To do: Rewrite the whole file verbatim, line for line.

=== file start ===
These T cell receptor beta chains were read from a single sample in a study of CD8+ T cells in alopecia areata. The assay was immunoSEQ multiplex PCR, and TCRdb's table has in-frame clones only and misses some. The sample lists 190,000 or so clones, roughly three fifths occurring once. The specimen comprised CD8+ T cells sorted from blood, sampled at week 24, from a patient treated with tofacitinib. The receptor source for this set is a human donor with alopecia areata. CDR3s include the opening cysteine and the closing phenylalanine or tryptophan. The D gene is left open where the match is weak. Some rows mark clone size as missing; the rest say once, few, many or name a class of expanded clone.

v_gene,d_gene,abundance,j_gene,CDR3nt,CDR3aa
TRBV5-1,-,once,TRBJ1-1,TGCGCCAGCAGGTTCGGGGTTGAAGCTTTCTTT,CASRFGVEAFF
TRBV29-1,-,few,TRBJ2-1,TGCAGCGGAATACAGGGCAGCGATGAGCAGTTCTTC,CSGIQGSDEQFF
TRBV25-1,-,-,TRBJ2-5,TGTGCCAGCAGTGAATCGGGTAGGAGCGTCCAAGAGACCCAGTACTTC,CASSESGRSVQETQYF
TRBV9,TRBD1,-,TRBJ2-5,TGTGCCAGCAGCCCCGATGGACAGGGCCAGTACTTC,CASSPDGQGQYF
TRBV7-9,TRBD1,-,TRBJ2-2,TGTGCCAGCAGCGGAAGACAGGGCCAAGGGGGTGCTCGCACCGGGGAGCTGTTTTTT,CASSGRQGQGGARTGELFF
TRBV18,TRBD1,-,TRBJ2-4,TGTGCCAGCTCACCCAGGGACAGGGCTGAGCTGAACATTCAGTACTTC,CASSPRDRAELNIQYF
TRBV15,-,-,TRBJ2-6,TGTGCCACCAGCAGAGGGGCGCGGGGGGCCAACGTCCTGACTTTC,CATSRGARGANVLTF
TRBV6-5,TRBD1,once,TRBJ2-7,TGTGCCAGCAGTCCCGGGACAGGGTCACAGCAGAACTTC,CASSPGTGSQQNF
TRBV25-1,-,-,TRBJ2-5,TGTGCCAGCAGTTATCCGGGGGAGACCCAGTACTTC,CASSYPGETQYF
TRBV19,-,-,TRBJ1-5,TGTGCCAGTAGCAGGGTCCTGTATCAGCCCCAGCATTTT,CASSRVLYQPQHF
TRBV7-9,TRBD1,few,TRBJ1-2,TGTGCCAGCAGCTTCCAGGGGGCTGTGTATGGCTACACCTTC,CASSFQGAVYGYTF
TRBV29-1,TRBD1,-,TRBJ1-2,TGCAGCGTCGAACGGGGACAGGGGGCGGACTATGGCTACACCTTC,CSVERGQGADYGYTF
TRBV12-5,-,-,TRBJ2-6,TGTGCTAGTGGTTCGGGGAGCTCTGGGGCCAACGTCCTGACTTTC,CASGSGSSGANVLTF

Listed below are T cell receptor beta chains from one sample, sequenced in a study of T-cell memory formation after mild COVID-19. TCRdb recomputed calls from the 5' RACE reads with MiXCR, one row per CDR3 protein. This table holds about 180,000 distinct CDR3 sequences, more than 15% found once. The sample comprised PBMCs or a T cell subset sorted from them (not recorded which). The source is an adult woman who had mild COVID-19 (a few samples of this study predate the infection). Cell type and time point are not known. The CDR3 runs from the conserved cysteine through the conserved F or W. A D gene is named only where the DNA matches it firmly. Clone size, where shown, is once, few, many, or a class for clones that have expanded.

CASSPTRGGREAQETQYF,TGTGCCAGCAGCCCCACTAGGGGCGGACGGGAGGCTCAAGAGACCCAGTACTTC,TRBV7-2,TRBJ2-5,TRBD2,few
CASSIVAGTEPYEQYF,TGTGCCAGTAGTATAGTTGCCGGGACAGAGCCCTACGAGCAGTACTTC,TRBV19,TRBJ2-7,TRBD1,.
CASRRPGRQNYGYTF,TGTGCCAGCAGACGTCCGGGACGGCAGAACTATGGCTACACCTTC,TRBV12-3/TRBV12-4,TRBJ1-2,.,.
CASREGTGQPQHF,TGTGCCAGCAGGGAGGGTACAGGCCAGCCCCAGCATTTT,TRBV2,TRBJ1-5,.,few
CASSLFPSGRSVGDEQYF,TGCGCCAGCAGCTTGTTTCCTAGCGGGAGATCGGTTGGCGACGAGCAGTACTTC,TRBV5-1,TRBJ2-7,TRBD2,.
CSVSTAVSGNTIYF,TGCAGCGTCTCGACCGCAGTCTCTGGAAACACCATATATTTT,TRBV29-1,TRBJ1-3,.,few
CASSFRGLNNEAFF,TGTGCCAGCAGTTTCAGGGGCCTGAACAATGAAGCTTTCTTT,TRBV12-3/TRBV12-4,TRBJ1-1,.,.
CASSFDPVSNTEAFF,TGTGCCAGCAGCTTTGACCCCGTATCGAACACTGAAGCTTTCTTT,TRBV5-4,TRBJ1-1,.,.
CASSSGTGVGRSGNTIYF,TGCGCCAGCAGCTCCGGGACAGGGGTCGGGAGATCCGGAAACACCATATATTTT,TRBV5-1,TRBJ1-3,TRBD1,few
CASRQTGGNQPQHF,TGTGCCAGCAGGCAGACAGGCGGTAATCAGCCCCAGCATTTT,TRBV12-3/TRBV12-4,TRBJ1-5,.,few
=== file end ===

These T cell receptor beta chains were read from a single sample in a study of CD8+ T cells in alopecia areata. The assay was immunoSEQ multiplex PCR, and TCRdb's table has in-frame clones only and misses some. The sample lists 190,000 or so clones, roughly three fifths occurring once. The specimen comprised CD8+ T cells sorted from blood, sampled at week 24, from a patient treated with tofacitinib. The receptor source for this set is a human donor with alopecia areata. CDR3s include the opening cysteine and the closing phenylalanine or tryptophan. The D gene is left open where the match is weak. Some rows mark clone size as missing; the rest say once, few, many or name a class of expanded clone.

v_gene,d_gene,abundance,j_gene,CDR3nt,CDR3aa
TRBV5-1,-,once,TRBJ1-1,TGCGCCAGCAGGTTCGGGGTTGAAGCTTTCTTT,CASRFGVEAFF
TRBV29-1,-,few,TRBJ2-1,TGCAGCGGAATACAGGGCAGCGATGAGCAGTTCTTC,CSGIQGSDEQFF
TRBV25-1,-,-,TRBJ2-5,TGTGCCAGCAGTGAATCGGGTAGGAGCGTCCAAGAGACCCAGTACTTC,CASSESGRSVQETQYF
TRBV9,TRBD1,-,TRBJ2-5,TGTGCCAGCAGCCCCGATGGACAGGGCCAGTACTTC,CASSPDGQGQYF
TRBV7-9,TRBD1,-,TRBJ2-2,TGTGCCAGCAGCGGAAGACAGGGCCAAGGGGGTGCTCGCACCGGGGAGCTGTTTTTT,CASSGRQGQGGARTGELFF
TRBV18,TRBD1,-,TRBJ2-4,TGTGCCAGCTCACCCAGGGACAGGGCTGAGCTGAACATTCAGTACTTC,CASSPRDRAELNIQYF
TRBV15,-,-,TRBJ2-6,TGTGCCACCAGCAGAGGGGCGCGGGGGGCCAACGTCCTGACTTTC,CATSRGARGANVLTF
TRBV6-5,TRBD1,once,TRBJ2-7,TGTGCCAGCAGTCCCGGGACAGGGTCACAGCAGAACTTC,CASSPGTGSQQNF
TRBV25-1,-,-,TRBJ2-5,TGTGCCAGCAGTTATCCGGGGGAGACCCAGTACTTC,CASSYPGETQYF
TRBV19,-,-,TRBJ1-5,TGTGCCAGTAGCAGGGTCCTGTATCAGCCCCAGCATTTT,CASSRVLYQPQHF
TRBV7-9,TRBD1,few,TRBJ1-2,TGTGCCAGCAGCTTCCAGGGGGCTGTGTATGGCTACACCTTC,CASSFQGAVYGYTF
TRBV29-1,TRBD1,-,TRBJ1-2,TGCAGCGTCGAACGGGGACAGGGGGCGGACTATGGCTACACCTTC,CSVERGQGADYGYTF
TRBV12-5,-,-,TRBJ2-6,TGTGCTAGTGGTTCGGGGAGCTCTGGGGCCAACGTCCTGACTTTC,CASGSGSSGANVLTF

Listed below are T cell receptor beta chains from one sample, sequenced in a study of T-cell memory formation after mild COVID-19. TCRdb recomputed calls from the 5' RACE reads with MiXCR, one row per CDR3 protein. This table holds about 180,000 distinct CDR3 sequences, more than 15% found once. The sample comprised PBMCs or a T cell subset sorted from them (not recorded which). The source is an adult woman who had mild COVID-19 (a few samples of this study predate the infection). Cell type and time point are not known. The CDR3 runs from the conserved cysteine through the conserved F or W. A D gene is named only where the DNA matches it firmly. Clone size, where shown, is once, few, many, or a class for clones that have expanded.

CASSPTRGGREAQETQYF,TGTGCCAGCAGCCCCACTAGGGGCGGACGGGAGGCTCAAGAGACCCAGTACTTC,TRBV7-2,TRBJ2-5,TRBD2,few
CASSIVAGTEPYEQYF,TGTGCCAGTAGTATAGTTGCCGGGACAGAGCCCTACGAGCAGTACTTC,TRBV19,TRBJ2-7,TRBD1,.
CASRRPGRQNYGYTF,TGTGCCAGCAGACGTCCGGGACGGCAGAACTATGGCTACACCTTC,TRBV12-3/TRBV12-4,TRBJ1-2,.,.
CASREGTGQPQHF,TGTGCCAGCAGGGAGGGTACAGGCCAGCCCCAGCATTTT,TRBV2,TRBJ1-5,.,few
CASSLFPSGRSVGDEQYF,TGCGCCAGCAGCTTGTTTCCTAGCGGGAGATCGGTTGGCGACGAGCAGTACTTC,TRBV5-1,TRBJ2-7,TRBD2,.
CSVSTAVSGNTIYF,TGCAGCGTCTCGACCGCAGTCTCTGGAAACACCATATATTTT,TRBV29-1,TRBJ1-3,.,few
CASSFRGLNNEAFF,TGTGCCAGCAGTTTCAGGGGCCTGAACAATGAAGCTTTCTTT,TRBV12-3/TRBV12-4,TRBJ1-1,.,.
CASSFDPVSNTEAFF,TGTGCCAGCAGCTTTGACCCCGTATCGAACACTGAAGCTTTCTTT,TRBV5-4,TRBJ1-1,.,.
CASSSGTGVGRSGNTIYF,TGCGCCAGCAGCTCCGGGACAGGGGTCGGGAGATCCGGAAACACCATATATTTT,TRBV5-1,TRBJ1-3,TRBD1,few
CASRQTGGNQPQHF,TGTGCCAGCAGGCAGACAGGCGGTAATCAGCCCCAGCATTTT,TRBV12-3/TRBV12-4,TRBJ1-5,.,few